“Roll for the horse?”  Porfiry echoed mournfully.  “I’ve no coat, no boots, no shelter—and you want the horse?”  His voice rose in anger as he listed each item.  “You might as well roll for my life!  What chance would I stand out here?  If you take the horse, take my life!”
            “It is the same if I lose,” answered Chezerov.  “If I roll with you again, and lose the coat and boots back to you, what chance do I have?  A small one, but I am willing to wager on even a small chance like that.  No, if I lose, I do not want you to take my life.  But of course, if that is what you want... it is agreed.  We roll for the horse, and your life.”
            “The bet is no good, you devil!  You’ll kill me either way.  I know you, and can turn you in to the constables.  The roll means nothing.  If I win, you can’t let me go.  You will seal your own fate.”
            “No, whether I lose, and you report me, or I win and become a murderer, nothing will have changed. Fate has sealed me.  Long before this night.  A roll of the die can never change what life I’ve been given.  Now, let’s be done with such unhappy talk, and enjoy the thrill of the game!”
            “You’re mad!  I won’t do it!  No!  Oh Blessed Mary—a five!  I’m lost... you’ve rolled a five!  Help me!”
            Porfiry stood next to the shrinking fire, wringing his hands in fear.  He sunk to his knees, as if his great weight were suddenly too much for his shaking knees.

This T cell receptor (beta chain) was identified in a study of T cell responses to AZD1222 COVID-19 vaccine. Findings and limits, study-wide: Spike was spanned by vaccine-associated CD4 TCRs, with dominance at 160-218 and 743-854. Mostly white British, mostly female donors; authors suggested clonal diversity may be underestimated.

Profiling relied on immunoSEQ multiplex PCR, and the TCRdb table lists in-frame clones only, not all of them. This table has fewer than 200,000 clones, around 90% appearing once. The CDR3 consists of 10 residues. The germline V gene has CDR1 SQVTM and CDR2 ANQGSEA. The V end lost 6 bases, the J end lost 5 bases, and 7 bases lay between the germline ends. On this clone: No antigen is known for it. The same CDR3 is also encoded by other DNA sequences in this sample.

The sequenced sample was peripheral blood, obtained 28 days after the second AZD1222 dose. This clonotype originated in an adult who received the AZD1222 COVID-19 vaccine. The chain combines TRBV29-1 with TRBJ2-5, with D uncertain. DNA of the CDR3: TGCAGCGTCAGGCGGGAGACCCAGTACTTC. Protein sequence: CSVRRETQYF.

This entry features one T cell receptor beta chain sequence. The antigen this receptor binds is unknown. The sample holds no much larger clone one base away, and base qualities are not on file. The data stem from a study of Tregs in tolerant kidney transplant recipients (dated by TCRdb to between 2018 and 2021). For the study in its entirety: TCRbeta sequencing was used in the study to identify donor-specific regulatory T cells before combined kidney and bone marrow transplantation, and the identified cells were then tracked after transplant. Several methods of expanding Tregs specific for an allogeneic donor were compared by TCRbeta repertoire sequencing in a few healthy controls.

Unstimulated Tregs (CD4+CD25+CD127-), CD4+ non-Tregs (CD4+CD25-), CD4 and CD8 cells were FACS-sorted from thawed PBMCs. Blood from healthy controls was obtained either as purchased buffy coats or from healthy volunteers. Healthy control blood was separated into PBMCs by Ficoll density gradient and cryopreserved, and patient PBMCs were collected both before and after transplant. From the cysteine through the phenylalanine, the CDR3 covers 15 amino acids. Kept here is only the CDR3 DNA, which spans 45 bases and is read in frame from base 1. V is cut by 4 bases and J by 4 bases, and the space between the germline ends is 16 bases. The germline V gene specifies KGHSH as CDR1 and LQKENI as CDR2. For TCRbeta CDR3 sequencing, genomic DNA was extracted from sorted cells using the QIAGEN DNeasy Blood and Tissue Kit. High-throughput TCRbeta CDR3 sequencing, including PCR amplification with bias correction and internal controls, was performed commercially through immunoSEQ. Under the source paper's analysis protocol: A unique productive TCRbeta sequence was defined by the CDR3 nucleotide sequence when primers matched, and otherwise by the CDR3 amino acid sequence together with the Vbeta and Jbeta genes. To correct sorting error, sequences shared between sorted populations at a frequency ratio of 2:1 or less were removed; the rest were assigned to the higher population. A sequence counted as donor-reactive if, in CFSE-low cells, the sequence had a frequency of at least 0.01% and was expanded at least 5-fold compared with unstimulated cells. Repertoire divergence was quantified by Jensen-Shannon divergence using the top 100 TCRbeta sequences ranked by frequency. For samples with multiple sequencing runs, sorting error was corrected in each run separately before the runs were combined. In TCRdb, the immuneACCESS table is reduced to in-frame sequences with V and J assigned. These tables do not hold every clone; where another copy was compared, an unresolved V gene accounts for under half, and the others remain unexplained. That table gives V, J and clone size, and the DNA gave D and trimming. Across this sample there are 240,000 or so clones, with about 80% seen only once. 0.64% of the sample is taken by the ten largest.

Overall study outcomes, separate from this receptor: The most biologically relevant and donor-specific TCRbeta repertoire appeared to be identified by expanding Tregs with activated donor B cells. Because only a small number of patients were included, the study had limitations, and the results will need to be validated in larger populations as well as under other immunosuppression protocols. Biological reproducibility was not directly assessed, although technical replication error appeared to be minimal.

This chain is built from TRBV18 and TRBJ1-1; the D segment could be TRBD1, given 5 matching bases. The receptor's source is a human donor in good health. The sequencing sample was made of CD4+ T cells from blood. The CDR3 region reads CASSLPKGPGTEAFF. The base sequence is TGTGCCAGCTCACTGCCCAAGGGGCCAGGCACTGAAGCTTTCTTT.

Chezerov stood beside him and pointed the gun at the sobbing man.
            “You’ve gamble enough with the lives of my people.  For this one time, you gamble for your own.  Roll.”
            Porfiry’s ramblings ceased as he scrambled to retrieve the die. 
            “I cannot look.  God in heaven have mercy!”
            He threw the cube onto the frozen mud and collapsed beside it.
            The cold woke him some time later.  The fire had consumed the majority of the carriage; a soft glow was all he could see.  Porfiry still lay in the mud.  Opening his eyes, he saw his pair of boots standing empty near his face.  His coat draped across him where he lay.  Lifting himself, he saw his horse standing tethered to an oak.  He could not see Chezerov anywhere.  As he reached to collect the boots, a small object caught his eye.  Chezerov’s die was stuck in the snow-encrusted mud.  In the dying light of the embers, Porfiry could just barely see six black dots.